PEOPLE v. MITCHELL

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Supreme Court, Appellate Division, Third Department, New York.

The PEOPLE of the State of New York, Respondent, v. Nicholas G. MITCHELL, Appellant.

-- December 05, 2013

Before: ROSE, J.P., LAHTINEN, STEIN and GARRY, JJ. Teresa C. Mulliken, Harpersfield, for appellant. Richard D. Northrup Jr., District Attorney, Delhi (John L. Hubbard of counsel), for respondent.

Appeal from a judgment of the County Court of Delaware County (Becker, J.), rendered December 19, 2011, convicting defendant upon his plea of guilty of the crimes of criminal contempt in the first degree, aggravated harassment in the second degree and criminal contempt in the second degree.

After allegedly violating an order of protection, defendant was charged in an indictment with the crimes of criminal contempt in the first degree, aggravated harassment in the second degree and criminal contempt in the second degree. County Court gave notice of a trial date approximately three weeks in advance, and set forth in the letter that the court would not accept a plea of guilty, except to the entire indictment, less than two weeks in advance of the scheduled trial. On the morning the trial was to commence, defendant elected to plead guilty to the entire indictment, without a promise as to sentence. The court continued his release while awaiting sentencing, but warned him that if he did not appear on the appearance date, he would be sentenced to 11/313 to 4 years in prison. Defendant did not appear for sentencing, purportedly because of a medical condition that precluded travel. The court postponed sentencing and directed defense counsel to provide an affidavit of physical necessity for his absence at the adjourned date, but defense counsel failed to provide the affidavit. A warrant was issued and when defendant was ultimately produced, the court sentenced him to 11/313 to 4 years in prison on the felony count, and one year in prison on each of the misdemeanor counts, all to run concurrently. Defendant's motion to withdraw his plea was denied and he now appeals from the judgment of conviction.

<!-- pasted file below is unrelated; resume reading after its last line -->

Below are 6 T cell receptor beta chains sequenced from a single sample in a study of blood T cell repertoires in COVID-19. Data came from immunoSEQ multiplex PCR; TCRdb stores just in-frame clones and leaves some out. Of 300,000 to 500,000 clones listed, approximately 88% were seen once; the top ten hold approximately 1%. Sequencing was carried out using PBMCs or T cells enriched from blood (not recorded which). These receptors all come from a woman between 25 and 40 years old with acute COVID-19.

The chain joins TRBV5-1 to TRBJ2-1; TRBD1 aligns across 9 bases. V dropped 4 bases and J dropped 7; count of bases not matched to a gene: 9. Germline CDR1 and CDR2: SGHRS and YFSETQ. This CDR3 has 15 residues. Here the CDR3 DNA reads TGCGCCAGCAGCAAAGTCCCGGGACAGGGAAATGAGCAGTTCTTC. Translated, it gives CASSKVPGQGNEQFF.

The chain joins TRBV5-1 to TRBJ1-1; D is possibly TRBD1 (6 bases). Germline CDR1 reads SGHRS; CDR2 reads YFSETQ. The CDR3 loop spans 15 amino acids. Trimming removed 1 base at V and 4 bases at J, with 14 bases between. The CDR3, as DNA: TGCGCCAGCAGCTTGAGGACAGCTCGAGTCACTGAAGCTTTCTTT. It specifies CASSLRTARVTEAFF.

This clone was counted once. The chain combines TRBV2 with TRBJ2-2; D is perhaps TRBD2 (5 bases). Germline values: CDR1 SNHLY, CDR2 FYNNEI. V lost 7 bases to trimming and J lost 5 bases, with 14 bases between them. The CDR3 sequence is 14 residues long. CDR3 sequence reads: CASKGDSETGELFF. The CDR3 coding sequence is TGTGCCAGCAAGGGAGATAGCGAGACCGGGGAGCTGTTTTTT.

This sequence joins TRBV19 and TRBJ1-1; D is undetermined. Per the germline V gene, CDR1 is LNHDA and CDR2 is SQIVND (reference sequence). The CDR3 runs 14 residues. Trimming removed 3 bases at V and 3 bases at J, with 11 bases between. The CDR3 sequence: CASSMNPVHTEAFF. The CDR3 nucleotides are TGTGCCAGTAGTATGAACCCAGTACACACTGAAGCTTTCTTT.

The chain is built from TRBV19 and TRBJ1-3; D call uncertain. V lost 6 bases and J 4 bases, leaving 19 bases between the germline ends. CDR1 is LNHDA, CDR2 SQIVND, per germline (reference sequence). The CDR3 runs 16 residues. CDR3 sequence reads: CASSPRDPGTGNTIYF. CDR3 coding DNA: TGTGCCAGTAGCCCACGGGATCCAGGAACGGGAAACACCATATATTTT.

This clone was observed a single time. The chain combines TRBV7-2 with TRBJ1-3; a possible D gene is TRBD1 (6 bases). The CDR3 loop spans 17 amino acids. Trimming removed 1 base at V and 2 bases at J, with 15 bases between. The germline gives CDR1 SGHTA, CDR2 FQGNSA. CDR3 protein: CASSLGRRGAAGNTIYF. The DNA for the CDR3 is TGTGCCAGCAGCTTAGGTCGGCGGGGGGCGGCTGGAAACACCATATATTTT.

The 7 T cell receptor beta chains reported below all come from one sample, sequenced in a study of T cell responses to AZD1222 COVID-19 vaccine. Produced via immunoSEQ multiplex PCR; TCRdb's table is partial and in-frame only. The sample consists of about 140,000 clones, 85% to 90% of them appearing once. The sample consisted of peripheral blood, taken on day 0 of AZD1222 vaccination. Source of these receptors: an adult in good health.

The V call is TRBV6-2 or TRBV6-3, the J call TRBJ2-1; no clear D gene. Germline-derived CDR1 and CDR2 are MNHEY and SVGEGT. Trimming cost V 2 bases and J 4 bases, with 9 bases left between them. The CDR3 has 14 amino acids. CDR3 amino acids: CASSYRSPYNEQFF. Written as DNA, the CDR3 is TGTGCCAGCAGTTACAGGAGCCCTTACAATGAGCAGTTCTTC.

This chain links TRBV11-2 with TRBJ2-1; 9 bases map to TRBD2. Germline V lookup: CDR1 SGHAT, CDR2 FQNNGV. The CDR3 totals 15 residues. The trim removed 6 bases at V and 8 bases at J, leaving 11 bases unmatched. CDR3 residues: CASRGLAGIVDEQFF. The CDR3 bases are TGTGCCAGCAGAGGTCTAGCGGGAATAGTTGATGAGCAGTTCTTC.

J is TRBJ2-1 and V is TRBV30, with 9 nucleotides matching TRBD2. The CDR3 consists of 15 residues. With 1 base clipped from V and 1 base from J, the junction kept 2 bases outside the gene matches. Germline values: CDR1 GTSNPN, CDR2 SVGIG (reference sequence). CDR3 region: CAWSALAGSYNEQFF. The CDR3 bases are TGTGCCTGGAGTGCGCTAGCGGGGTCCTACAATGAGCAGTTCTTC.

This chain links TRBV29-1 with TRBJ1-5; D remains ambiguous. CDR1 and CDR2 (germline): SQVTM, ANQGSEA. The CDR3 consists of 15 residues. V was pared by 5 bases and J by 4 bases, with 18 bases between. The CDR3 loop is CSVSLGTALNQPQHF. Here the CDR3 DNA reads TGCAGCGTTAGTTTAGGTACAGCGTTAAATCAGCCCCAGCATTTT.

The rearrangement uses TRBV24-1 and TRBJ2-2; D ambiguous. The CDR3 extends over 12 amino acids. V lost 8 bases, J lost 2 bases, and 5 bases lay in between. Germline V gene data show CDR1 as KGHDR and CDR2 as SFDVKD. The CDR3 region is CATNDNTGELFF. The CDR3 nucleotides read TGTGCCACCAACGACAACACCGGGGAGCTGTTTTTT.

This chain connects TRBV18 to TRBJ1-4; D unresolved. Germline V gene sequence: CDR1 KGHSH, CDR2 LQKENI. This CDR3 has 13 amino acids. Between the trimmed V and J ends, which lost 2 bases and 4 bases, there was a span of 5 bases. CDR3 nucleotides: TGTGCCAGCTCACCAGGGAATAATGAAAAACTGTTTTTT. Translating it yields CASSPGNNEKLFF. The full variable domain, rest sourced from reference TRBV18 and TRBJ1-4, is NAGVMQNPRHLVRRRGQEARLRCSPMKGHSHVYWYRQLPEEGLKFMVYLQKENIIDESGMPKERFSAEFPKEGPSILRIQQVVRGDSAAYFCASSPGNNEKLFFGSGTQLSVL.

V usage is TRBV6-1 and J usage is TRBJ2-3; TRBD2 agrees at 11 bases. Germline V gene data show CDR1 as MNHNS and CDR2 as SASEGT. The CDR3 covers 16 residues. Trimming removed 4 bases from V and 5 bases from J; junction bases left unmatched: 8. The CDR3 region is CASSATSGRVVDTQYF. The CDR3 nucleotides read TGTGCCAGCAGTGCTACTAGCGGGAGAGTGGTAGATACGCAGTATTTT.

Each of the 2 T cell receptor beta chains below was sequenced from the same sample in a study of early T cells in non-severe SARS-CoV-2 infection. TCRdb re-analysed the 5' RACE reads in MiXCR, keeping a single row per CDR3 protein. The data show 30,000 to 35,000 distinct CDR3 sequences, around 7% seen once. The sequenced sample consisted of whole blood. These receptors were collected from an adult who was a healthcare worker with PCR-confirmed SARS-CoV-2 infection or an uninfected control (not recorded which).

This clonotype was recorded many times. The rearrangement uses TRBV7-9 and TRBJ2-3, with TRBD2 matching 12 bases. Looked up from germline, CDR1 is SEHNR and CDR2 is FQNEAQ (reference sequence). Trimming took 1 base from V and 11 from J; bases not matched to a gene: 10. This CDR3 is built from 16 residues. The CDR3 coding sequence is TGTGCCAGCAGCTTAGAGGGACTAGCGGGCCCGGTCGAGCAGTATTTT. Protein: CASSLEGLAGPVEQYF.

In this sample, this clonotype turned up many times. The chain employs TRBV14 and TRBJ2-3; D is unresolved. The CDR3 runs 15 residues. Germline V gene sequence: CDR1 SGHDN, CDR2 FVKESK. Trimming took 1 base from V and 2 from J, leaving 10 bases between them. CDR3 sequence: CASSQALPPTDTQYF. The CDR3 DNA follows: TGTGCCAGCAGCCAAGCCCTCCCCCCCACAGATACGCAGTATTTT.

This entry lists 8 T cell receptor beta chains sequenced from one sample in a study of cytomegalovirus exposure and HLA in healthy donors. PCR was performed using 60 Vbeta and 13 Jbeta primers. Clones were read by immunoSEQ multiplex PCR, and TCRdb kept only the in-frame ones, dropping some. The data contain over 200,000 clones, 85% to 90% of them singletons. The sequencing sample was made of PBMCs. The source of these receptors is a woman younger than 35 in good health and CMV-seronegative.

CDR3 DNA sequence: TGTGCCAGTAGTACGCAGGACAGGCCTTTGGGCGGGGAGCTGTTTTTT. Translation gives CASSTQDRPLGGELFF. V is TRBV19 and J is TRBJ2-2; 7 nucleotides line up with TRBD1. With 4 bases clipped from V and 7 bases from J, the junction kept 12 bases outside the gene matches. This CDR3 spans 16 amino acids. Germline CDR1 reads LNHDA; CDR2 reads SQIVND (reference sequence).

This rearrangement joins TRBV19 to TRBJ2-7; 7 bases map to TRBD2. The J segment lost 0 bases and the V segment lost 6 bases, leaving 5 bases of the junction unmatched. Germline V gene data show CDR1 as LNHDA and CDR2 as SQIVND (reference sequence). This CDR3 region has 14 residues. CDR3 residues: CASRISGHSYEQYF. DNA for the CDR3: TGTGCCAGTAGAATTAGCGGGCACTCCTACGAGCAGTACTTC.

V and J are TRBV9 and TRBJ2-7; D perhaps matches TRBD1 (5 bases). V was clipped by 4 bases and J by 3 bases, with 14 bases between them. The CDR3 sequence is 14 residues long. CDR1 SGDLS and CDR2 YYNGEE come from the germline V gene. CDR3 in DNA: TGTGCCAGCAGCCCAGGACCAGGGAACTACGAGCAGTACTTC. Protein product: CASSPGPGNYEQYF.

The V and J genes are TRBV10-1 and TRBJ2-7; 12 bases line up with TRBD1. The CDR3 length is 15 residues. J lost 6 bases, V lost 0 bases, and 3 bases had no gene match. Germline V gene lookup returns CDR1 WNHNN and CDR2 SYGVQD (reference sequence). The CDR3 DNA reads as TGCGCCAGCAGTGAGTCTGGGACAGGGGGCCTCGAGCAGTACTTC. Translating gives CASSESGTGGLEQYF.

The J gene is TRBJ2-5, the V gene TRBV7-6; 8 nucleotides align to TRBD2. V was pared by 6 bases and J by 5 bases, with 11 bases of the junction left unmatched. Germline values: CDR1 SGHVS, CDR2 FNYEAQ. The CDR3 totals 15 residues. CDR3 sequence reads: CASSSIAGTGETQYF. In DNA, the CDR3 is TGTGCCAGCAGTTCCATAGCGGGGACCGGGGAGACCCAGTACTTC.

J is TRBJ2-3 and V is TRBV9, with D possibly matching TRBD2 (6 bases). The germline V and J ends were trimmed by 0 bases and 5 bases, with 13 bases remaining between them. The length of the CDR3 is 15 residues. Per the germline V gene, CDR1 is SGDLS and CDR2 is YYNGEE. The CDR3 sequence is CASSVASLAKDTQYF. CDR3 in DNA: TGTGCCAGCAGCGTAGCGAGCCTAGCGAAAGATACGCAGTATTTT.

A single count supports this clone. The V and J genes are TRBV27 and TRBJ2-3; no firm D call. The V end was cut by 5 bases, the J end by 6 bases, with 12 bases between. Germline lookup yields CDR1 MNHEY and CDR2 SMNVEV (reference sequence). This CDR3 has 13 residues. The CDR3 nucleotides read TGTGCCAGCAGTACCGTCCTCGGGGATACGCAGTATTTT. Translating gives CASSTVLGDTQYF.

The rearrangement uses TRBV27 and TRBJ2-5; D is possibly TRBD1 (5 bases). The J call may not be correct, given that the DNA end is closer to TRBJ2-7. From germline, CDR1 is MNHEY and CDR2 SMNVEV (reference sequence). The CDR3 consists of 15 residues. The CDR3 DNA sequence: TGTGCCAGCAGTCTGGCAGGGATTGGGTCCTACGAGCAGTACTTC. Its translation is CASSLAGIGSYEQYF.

Defendant initially contends that his plea was coerced by County Court's policy regarding plea bargains. However, defendant did not object to the parameters set forth in the court's letter, there was no plea offered by the People during the pertinent two weeks that would have been impacted by the court's policy, and defendant did not object to the policy at the time he pleaded to the charges. While we have indicated disfavor of “a court's general policy of not permitting plea bargains based on circumstances unrelated to the particular defendant” (People v. Compton, 157 A.D.2d 903, 903 [1990], lv denied 75 N.Y.2d 918 [1990] ), defendant did not preserve the issue for our review (see People v. Powell, 81 AD3d 1307, 1308 [2011], lv denied 17 NY3d 799 [2011] ) and, in any event, failed to show that his plea was coerced or otherwise impacted by the court's policy (cf. People v. Compton, 157 A.D.2d at 903–904).

Next, defendant argues that a medical condition prevented him from appearing for sentencing and he was entitled to an evidentiary hearing as to whether he willfully violated the plea under such circumstances. Here, there was no agreed-upon sentence as part of the plea and, accordingly, County Court could have imposed the same sentence even if defendant had properly appeared for sentencing. Furthermore, “[t]he court was not required to conduct an evidentiary hearing to determine the veracity of defendant's excuses” (People v. Albergotti, 17 NY3d 748, 750 [2011] [emphasis added]; see People v. Outley, 80 N.Y.2d 702, 712–713 [1993] ). County Court heard defendant and his counsel, reviewed medical records supplied to it and noted its own observations of defendant's mobility. Such an inquiry was sufficient for defendant to present his excuses, which the court chose not to credit (see People v. Albergotti, 17 NY3d at 750).

County Court properly confirmed that defendant's guilty plea was knowing and voluntary (see People v. Youngblood, 107 AD3d 1159, 1160 [2013], lv denied 21 NY3d 1078 [2013]; People v. Ferro, 101 AD3d 1243, 1244 [2012], lv denied 20 NY3d 1098 [2013] ). Although during his allocution defendant initially denied having called the victim, County Court conducted the requisite further inquiry, and after defendant consulted with his counsel, he unequivocally stated that he called the victim and that he did so for the purpose of putting the victim in reasonable fear of physical injury, with full knowledge that the order of protection was in place (see People v. Lopez, 71 N.Y.2d 662, 666 [1988]; People v. Ferro, 101 AD3d at 1244; People v. Edwards, 55 AD3d 1337, 1338 [2008], lv denied 11 NY3d 924 [2009] ). Defendant's remaining contentions, including his claim that County Court abused its discretion in denying his motion to withdraw his plea, have been considered and found to be without merit.

ORDERED that the judgment is affirmed.

LAHTINEN, J.

ROSE, J.P., STEIN and GARRY, JJ., concur.

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